Stephen Daldry's BILLY ELLIOT, originally titled DANCER, can be thought of
as an English working-class version of FLASHDANCE but without any of the
latter's glitz and production numbers. Telling the story of an 11-year-old
boy named Billy Elliot (Jamie Bell) who cuts his boxing lessons in favor of
ballet lessons with a bunch of girls in frilly tutus, the movie is a somber
production that could stand to lighten up a bit. Set against the grim
background of a miners' strike in which his dad (Gary Lewis) and brother
(Jamie Draven) are participating, the movie wants to be as much a morality
play as a dance movie. And, of course, its surroundings will remind viewers
of the setting for THE FULL MONTY.
Without his father's knowledge, Billy begins to spend his 50 pence not on
boxing lessons for which they were intended on a ballet class run by the
tough, chain-smoking and sarcastic Mrs. Wilkinson (Julie Walters). After
asking her piano player to play "The Sun Will Come Out Tomorrow," she
remarks, "Fat Chance!" She almost immediately recognizes Billy's raw
talent, figuring that he would make a prime candidate for the Royal Ballet
The problem with the movie's choreography is that Billy, as he hams it up
dancing and jumping around, is so awkward that it's hard for us to recognize
the abilities that his teacher sees. Moreover, his prancing around, which
makes up large portions of the story, isn't that compelling. It's rather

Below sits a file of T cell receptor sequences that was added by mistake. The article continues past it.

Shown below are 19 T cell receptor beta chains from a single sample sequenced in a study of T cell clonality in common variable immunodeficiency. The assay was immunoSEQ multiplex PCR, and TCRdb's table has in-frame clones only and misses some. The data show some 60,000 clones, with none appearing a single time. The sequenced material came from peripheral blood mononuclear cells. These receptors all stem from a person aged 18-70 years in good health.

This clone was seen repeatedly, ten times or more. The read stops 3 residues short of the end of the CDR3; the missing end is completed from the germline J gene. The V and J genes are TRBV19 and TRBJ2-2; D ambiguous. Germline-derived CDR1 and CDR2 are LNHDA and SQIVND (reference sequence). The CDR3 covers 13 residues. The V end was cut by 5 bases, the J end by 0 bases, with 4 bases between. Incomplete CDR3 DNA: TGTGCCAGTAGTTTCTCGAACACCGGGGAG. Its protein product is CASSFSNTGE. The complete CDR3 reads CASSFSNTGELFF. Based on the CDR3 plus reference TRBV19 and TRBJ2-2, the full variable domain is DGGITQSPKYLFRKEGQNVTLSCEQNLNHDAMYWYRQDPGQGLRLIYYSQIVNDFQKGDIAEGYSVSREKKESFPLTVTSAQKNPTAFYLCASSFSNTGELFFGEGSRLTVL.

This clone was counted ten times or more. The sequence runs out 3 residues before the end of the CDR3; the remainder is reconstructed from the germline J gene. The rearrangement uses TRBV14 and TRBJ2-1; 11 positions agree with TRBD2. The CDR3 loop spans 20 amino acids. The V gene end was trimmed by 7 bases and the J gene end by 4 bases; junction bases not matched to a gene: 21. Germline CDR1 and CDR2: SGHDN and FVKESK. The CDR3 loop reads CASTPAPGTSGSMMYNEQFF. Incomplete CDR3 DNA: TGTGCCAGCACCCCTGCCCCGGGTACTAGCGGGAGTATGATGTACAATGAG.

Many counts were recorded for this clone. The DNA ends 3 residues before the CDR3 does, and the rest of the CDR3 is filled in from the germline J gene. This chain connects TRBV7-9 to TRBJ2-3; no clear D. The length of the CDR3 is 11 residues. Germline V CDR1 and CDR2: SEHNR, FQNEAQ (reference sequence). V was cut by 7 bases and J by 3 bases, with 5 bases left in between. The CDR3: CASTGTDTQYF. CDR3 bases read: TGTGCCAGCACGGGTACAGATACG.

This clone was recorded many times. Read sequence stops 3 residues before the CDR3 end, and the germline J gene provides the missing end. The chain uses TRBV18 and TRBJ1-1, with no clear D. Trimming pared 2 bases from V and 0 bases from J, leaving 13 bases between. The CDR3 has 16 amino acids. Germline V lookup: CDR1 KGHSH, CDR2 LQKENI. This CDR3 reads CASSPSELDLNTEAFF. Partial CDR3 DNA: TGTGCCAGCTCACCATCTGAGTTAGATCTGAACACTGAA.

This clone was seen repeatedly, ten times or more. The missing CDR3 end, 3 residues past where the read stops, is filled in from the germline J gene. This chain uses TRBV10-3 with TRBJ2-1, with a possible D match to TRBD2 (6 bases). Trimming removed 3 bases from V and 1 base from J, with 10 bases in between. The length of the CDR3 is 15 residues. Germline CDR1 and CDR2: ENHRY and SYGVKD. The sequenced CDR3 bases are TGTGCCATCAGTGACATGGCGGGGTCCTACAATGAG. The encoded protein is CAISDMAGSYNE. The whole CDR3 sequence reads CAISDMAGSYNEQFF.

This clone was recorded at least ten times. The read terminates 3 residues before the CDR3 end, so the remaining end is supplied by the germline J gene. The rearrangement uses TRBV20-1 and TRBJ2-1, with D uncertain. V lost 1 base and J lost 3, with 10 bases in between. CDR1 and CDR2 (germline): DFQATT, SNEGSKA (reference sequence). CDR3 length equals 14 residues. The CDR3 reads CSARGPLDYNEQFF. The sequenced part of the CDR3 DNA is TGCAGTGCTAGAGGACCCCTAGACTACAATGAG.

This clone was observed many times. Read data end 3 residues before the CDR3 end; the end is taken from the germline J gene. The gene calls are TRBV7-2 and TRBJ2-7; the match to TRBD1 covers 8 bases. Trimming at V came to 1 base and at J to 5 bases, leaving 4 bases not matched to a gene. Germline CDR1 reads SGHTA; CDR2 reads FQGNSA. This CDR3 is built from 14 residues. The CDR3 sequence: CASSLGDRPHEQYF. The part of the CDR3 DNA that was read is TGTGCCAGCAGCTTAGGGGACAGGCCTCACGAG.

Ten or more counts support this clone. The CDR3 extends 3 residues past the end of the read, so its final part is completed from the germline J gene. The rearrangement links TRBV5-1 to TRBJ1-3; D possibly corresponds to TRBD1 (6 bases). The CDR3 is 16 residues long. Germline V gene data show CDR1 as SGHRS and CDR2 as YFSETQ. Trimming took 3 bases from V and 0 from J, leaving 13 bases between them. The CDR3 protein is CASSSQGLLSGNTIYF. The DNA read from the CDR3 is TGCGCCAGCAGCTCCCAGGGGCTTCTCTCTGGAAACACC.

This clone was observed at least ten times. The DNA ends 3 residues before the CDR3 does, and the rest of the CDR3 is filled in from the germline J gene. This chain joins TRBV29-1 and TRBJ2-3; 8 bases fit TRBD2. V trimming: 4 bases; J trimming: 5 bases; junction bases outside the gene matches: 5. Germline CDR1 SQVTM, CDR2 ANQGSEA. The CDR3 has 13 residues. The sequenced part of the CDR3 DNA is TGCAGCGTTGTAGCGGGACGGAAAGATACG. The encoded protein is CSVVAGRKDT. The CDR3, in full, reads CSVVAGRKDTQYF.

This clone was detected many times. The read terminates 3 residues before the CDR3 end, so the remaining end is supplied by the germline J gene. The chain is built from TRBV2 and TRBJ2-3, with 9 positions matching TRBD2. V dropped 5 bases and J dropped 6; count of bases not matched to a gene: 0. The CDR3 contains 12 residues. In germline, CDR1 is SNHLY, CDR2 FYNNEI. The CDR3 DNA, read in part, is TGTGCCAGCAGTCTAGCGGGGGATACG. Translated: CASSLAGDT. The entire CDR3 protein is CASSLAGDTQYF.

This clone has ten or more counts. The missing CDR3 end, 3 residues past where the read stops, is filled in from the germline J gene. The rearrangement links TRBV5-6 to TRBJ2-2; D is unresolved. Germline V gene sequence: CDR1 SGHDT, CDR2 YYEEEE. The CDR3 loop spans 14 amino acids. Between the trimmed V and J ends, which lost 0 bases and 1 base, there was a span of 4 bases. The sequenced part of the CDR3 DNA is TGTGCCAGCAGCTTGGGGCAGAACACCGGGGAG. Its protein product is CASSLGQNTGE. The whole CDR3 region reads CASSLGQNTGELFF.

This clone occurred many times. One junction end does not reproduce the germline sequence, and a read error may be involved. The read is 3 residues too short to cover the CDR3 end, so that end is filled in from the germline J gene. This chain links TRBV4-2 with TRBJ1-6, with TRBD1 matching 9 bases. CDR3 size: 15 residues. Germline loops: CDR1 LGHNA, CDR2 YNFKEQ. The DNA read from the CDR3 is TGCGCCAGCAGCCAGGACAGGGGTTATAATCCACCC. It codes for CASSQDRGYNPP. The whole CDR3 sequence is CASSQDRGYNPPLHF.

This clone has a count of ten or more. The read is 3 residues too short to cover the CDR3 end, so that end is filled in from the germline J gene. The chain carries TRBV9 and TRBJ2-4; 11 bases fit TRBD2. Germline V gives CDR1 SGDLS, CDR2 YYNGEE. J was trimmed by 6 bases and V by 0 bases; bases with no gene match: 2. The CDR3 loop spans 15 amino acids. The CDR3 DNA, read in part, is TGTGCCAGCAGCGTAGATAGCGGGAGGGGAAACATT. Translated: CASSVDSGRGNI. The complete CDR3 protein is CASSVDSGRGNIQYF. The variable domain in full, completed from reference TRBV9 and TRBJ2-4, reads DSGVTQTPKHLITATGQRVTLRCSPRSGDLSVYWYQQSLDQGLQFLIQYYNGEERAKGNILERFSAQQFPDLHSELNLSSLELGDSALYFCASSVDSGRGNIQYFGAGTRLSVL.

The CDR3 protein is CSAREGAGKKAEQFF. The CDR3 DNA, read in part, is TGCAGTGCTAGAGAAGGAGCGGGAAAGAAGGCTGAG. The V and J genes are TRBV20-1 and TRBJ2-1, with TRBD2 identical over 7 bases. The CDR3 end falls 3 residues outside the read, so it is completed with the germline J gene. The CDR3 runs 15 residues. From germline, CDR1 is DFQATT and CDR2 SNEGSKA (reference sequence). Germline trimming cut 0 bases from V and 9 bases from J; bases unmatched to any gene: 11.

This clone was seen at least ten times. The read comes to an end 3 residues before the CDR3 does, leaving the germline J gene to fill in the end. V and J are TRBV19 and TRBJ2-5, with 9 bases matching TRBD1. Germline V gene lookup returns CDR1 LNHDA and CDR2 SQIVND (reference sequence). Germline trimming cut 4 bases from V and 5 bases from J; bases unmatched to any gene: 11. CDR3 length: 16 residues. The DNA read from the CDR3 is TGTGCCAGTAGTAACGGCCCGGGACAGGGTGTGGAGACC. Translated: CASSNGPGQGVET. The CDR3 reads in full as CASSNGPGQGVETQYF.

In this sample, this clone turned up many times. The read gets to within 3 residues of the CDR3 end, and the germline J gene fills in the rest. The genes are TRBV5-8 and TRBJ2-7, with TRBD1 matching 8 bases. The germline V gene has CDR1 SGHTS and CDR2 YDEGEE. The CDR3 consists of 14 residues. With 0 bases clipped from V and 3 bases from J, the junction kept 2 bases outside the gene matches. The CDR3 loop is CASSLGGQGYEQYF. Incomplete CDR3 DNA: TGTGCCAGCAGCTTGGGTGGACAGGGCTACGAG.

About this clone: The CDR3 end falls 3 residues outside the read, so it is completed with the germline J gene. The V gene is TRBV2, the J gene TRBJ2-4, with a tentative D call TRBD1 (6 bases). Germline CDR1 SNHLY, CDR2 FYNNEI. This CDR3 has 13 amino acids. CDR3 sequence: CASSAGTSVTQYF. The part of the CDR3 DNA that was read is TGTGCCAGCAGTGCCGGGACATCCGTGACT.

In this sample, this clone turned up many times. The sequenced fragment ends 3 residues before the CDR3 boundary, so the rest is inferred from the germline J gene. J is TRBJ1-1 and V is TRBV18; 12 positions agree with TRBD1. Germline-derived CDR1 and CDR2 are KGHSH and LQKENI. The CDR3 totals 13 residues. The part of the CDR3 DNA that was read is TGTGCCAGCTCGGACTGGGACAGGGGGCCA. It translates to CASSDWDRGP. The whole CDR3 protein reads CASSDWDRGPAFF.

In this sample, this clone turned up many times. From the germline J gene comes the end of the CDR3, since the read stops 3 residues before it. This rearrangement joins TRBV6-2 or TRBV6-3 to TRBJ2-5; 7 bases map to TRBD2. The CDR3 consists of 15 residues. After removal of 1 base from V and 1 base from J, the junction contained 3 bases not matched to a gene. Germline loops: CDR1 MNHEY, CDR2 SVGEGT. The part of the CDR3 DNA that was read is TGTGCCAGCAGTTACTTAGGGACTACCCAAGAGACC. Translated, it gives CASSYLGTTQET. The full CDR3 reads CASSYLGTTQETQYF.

like watching your neighbor's kids hamming it up in the living room. Most
of the picture has the boy leaping about joyously but stiffly. These are
heartfelt moments but not particularly convincing ones.
Set in a dirt-poor area of County Durham in Northern England in 1984, the
accents are so thick that you could cut them with a knife and so
unintelligible at times that you'll wish that the picture had subtitles.
The authentic dialog features the F-word in just about every sentence. It's
a depressing tale with the inevitable light at the end of the tunnel, which
is another of the film's problems. No matter how depressingly bleak the
situation, the story follows too predictable an arc. The widower father is
a completely angry caricature until, late in the picture, he makes the
miraculous conversion that you can see coming a mile away.
The early scene in which the father first finds out that his son has been
spending the family's little disposable money on ballet lessons is dramatic.
Looking so red that he might ignite at any moment, he lectures his son,
"Lads do boxing, and football, and wrestling, not friggin' ballet."
The supporting characters are little more than stick figures, which leaves
the boy alone to carry the movie. The young actor does his best, and,
whereas we certainly root for his character, the movie is just too formulaic
to be able to recommend it.
BILLY ELLIOT runs 1:40. It is rated R for language and would be acceptable
for teenagers. Younger than that is the parent's call, but since it was
rated R only for language, we allowed our son to give it a try as he wanted
to. After all, it is a dancing movie about a boy his age.
My son Jeffrey, age 11, didn't like much about the movie and gave it * 1/2.
He found the dialog hard to follow and felt the story got strained at
Copyright © 2000 Steve Rhodes